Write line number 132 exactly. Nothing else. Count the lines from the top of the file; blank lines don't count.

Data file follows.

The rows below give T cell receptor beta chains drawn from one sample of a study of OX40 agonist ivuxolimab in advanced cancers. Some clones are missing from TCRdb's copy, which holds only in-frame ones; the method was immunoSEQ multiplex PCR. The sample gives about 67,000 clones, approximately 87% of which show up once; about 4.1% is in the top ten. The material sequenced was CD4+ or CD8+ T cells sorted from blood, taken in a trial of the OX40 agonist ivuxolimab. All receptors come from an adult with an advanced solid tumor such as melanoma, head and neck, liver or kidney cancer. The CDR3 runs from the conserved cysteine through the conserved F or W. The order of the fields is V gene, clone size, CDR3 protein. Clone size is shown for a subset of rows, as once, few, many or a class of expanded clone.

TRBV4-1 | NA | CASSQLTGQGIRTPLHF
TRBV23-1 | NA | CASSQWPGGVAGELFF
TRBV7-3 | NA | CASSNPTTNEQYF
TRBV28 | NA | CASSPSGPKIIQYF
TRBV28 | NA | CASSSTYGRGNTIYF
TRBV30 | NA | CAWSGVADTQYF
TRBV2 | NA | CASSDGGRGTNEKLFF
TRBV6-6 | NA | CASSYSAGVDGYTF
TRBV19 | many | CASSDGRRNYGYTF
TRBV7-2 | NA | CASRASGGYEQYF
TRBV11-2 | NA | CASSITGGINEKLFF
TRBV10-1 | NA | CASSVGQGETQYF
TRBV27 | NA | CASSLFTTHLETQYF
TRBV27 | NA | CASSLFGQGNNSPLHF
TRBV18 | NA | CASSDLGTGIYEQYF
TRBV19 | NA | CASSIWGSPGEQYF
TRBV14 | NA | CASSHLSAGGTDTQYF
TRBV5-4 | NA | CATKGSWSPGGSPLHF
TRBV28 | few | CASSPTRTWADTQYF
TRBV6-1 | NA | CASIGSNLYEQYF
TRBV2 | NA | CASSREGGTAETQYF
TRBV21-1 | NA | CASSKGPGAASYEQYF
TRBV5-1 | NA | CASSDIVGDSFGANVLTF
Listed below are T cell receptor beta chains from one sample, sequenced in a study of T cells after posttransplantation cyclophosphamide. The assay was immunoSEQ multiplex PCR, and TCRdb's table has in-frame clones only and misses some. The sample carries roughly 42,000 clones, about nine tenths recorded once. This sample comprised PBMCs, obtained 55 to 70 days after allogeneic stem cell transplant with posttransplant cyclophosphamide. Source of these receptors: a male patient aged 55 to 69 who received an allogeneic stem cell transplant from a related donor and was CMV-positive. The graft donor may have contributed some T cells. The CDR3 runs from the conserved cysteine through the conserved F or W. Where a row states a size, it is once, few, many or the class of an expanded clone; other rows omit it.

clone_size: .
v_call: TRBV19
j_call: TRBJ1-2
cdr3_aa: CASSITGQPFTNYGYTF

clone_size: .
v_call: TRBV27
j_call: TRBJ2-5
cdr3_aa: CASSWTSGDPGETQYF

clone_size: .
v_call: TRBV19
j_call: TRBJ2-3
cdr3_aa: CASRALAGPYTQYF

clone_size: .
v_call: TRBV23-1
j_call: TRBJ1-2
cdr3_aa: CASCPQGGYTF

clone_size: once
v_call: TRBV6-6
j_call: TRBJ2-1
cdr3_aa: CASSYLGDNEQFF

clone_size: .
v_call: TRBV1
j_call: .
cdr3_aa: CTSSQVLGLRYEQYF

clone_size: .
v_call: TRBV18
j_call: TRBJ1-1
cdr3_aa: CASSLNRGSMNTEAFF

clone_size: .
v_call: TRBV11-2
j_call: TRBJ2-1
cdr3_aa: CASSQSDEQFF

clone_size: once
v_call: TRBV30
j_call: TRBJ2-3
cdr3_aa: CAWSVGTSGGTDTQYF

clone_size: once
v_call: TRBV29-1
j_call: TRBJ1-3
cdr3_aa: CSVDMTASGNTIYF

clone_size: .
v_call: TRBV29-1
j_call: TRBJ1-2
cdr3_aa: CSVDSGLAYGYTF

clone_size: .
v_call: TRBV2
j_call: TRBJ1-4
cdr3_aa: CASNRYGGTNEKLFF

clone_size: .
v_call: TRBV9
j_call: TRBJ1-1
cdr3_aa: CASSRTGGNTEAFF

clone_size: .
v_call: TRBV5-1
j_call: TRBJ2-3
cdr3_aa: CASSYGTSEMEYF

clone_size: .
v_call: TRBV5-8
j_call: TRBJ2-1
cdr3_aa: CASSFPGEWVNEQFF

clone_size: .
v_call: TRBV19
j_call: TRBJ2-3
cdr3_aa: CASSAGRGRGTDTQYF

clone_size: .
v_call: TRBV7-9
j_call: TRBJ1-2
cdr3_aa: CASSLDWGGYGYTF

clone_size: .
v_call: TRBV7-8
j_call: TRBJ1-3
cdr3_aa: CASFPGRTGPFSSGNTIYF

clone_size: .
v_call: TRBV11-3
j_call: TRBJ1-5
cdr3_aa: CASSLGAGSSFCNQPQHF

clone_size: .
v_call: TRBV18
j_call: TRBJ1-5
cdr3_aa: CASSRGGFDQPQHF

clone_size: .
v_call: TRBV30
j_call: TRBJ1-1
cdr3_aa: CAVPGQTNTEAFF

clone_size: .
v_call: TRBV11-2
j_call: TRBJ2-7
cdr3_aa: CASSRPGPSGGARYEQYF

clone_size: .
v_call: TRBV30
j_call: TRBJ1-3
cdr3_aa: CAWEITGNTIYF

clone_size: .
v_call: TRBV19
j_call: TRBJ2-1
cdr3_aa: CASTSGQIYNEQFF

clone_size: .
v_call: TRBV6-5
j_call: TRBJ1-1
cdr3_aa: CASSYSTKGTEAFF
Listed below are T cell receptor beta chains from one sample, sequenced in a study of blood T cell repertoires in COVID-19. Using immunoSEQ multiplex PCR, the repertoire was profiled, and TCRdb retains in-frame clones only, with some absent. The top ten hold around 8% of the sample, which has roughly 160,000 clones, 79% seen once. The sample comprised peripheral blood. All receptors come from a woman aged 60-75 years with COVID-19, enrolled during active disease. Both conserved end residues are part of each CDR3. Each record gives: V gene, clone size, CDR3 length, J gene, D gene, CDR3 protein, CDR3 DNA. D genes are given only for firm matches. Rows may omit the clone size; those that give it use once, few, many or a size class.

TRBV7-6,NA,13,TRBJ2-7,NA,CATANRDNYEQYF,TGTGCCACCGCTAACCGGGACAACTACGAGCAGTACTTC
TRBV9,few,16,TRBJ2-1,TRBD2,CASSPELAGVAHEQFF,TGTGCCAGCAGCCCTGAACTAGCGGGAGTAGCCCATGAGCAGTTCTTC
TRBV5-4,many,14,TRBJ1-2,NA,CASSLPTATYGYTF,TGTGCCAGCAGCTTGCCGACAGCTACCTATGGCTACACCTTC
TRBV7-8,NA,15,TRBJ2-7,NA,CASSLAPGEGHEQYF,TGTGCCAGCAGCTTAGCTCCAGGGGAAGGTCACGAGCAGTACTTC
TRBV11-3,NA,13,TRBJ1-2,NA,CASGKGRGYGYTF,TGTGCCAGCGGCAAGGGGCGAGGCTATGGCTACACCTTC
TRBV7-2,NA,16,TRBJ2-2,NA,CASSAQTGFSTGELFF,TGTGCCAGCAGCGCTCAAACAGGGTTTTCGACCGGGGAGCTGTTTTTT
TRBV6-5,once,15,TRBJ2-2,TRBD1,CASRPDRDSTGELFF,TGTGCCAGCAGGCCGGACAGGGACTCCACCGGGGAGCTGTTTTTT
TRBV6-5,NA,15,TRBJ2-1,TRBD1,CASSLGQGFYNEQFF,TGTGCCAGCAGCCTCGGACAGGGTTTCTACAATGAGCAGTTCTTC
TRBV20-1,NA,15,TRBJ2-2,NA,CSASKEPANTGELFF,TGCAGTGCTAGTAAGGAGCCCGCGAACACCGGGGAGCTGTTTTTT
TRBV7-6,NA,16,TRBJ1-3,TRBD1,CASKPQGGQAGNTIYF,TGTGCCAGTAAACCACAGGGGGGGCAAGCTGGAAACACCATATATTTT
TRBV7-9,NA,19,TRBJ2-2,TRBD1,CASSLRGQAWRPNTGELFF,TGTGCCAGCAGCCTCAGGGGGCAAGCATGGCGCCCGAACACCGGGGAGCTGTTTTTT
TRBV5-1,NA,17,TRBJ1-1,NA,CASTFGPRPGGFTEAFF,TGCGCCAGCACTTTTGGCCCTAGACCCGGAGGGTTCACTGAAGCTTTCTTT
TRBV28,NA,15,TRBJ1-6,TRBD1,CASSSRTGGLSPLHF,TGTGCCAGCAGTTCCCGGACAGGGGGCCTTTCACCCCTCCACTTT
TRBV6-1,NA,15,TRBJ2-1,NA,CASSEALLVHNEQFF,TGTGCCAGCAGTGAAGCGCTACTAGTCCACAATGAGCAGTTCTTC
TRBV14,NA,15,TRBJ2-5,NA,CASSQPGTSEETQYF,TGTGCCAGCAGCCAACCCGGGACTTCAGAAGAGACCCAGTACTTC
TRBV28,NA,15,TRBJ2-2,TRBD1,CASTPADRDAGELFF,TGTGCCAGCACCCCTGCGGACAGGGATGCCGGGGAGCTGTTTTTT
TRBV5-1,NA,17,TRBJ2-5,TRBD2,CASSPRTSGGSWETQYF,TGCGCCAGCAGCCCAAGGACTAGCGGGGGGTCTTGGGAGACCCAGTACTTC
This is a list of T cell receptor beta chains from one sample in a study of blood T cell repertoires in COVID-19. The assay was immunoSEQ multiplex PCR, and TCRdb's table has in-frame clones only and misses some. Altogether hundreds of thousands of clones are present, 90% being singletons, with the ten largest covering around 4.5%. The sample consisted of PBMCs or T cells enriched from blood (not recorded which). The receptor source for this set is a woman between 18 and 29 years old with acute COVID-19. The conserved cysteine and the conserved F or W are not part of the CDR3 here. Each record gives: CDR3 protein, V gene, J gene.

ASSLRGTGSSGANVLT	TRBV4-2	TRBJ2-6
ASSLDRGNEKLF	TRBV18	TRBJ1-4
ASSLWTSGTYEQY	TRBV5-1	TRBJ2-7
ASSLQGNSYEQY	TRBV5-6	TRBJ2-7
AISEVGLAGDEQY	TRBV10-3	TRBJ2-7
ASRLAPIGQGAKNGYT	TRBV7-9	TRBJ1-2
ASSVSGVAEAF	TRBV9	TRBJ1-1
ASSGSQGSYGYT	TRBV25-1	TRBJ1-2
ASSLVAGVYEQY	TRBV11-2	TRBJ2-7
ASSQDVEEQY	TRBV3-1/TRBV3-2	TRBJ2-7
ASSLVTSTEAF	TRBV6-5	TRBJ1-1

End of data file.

TRBV7-2,NA,16,TRBJ2-2,NA,CASSAQTGFSTGELFF,TGTGCCAGCAGCGCTCAAACAGGGTTTTCGACCGGGGAGCTGTTTTTT